Raw & Real: The Healing Power of Pole Dancing. ~ Michelle Cordero

Via on Mar 16, 2013

Pole Dancing

Being this raw and real has unbelievable healing power.

It was the naughtiness that first drew me to pole dancing—I loved the idea of doing something risqué and different. Surprisingly, it was the deep healing that captured my heart and soul, and kept me coming back for seven years.

In my first class, the instructor expertly guided us using visual and kinesthetic (feeling) cues to move and feel. Close your eyes and just breathe. It could have been my own yoga class—with the exception of the darkness, shadows and chrome poles glimmering in the dim red light.

The women who came “just to get their sexy on” would get it and move on, and the rest of us (regardless of what initially drew us to pole class) stayed because the depths beneath the surface of “just sexy” beckoned.

Through pole dancing, I learned to own my feminine power. I wore more form fitting and feminine clothes and my relationships with men shifted for the positive. I started to make real friendships with men.

For the first time in my life, I really understood that I am a beautiful woman. I thank my dance sisters for being the mirror that showed me my own beauty and taught me to treasure it like a precious jewel.

My pole dancing, as all healing processes do, shifted four years ago. I had to join another class due to schedule changes; unbeknownst to me, this class would mark my life in ways I never imagined possible.

My dancing became more raw and real because my new class thrived on honesty and vulnerability.

Raw emotion glued us together and it was through my connection to this class that I survived my recent life crisis.

I was a mother for 15 weeks.

I had reached 43 years of age without ever hearing the tick of my biological clock, and only then had my first pregnancy—completely unplanned and shocking—changed everything.

I searched outside myself for signs that it’s ok, but this world doesn’t praise those of us who have made a similar choice as a parent. I hated that I even had a choice, and it still haunts me.

I would have preferred to remain ambivalent to having children, walking my path in alignment with my spirit. My path before the pregnancy was clear, no confusion or meandering; I saw my way and kept moving forward with relative ease.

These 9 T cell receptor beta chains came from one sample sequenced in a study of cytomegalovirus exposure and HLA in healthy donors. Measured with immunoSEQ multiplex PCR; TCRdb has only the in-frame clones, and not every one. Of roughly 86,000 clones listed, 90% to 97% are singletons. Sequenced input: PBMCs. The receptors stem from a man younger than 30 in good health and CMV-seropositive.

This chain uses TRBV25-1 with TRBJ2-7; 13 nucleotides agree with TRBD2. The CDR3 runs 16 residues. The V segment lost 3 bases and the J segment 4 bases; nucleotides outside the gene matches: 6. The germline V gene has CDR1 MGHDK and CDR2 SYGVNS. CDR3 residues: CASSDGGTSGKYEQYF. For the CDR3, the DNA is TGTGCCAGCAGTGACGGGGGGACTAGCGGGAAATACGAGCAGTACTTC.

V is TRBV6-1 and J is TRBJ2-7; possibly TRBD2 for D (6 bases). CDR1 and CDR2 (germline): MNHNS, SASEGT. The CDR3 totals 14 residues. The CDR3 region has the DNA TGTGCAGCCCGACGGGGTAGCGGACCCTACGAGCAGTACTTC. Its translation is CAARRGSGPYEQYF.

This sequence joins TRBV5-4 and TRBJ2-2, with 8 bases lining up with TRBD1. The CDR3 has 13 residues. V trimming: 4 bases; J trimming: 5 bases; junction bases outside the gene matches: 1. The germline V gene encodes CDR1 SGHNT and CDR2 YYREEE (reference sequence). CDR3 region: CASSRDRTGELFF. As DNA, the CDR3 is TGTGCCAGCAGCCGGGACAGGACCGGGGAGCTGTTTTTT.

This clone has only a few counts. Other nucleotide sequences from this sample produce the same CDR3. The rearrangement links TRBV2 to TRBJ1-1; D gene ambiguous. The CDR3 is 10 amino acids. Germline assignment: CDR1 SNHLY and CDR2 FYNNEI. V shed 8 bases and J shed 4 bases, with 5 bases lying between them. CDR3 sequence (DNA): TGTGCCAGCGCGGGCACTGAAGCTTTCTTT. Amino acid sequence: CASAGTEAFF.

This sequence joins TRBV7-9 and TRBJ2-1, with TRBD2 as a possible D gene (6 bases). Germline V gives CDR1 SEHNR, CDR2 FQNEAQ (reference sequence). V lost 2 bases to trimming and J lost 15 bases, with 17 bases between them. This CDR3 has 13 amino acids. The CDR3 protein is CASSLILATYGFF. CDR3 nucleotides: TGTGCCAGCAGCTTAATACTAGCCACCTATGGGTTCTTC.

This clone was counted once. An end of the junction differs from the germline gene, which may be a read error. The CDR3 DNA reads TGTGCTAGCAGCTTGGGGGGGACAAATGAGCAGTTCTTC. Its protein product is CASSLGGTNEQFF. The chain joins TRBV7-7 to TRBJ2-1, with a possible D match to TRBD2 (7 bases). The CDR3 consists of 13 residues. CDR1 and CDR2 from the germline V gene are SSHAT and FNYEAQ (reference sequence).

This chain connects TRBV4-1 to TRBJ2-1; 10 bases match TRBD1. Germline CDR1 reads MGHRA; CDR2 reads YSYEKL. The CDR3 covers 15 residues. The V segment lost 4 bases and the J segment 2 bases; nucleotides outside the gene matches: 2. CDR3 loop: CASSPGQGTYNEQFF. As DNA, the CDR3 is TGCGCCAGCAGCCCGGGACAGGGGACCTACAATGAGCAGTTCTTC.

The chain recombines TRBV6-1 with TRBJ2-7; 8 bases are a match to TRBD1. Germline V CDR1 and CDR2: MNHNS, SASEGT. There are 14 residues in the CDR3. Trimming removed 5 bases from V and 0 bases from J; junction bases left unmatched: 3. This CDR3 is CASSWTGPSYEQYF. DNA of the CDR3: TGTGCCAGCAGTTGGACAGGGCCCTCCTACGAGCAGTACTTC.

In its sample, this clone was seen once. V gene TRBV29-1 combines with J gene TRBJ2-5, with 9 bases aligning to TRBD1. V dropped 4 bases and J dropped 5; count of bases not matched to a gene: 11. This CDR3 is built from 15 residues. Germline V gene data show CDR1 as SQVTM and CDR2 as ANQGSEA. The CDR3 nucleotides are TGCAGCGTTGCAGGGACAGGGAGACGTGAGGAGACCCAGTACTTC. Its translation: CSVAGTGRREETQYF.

Now I question my past and grieve my present on a daily basis.

Fortunately, one thing the pregnancy did not unravel for me was my relationship. My partner and I were living together at the time, and we are now happily married. If anything, this storm brought us closer together.

Neither one of us wanted kids, yet we were suddenly having one.

We walked around the first few weeks in a dense fog of disbelief and terror, feeling out of control and worried about being able to actually do this thing called parenting. Parents? That was some other couple—not us.

After couples’ counseling together and individually, we pledged to bring our child into the world and raise it together. We were going to have a baby. I continued to dance my way through the nausea, and my ever changing relationship with gravity.

When we found out many weeks later that the baby tested positive for Down’s Syndrome, a new rug pulled out from under us.

Here we’d just done all of this soul searching and spiritual shifting to be parents and now we were choosing to let that all go. But was it really a choice? Not for me; it was what I felt I clearly had to do for the good of all involved.

At the time, I never questioned my actions—and I still know it was the right choice for me. Yet, I never ever bargained on the weight of this grief that I still carry with me. I guess I thought it would be a small backpack size grief that I could strap on both shoulders and carry with relative ease; instead, I got a set of mismatched luggage that varies in size according to the trip and some of the wheels get stuck from time to time.

Yet, whenever I arrived in dance class, all I ever needed to carry was in my heart, and my neat little dance bag. Dance class—the only place I could be so raw and real.

I spent three months in a grief support group for women like me who had “to choose” to terminate a pregnancy based on some genetic or serious health issue with the fetus. It was good to be around other women who had suffered this impossible choice. Our partners were welcomed, and I learned a lot from some of the men strong enough to feel and share in our group. My husband came once and it felt so good to hear him speak about his feelings.

In the group of some six women, I alone had lots of outside support from friends and family. Most of these women felt afraid or ashamed to tell even their closest friends and family about their abortions.

While it was helpful and necessary to go to this support group, it was through my dance class I received unconditional love and acceptance to begin to let go of some of my heavy baggage.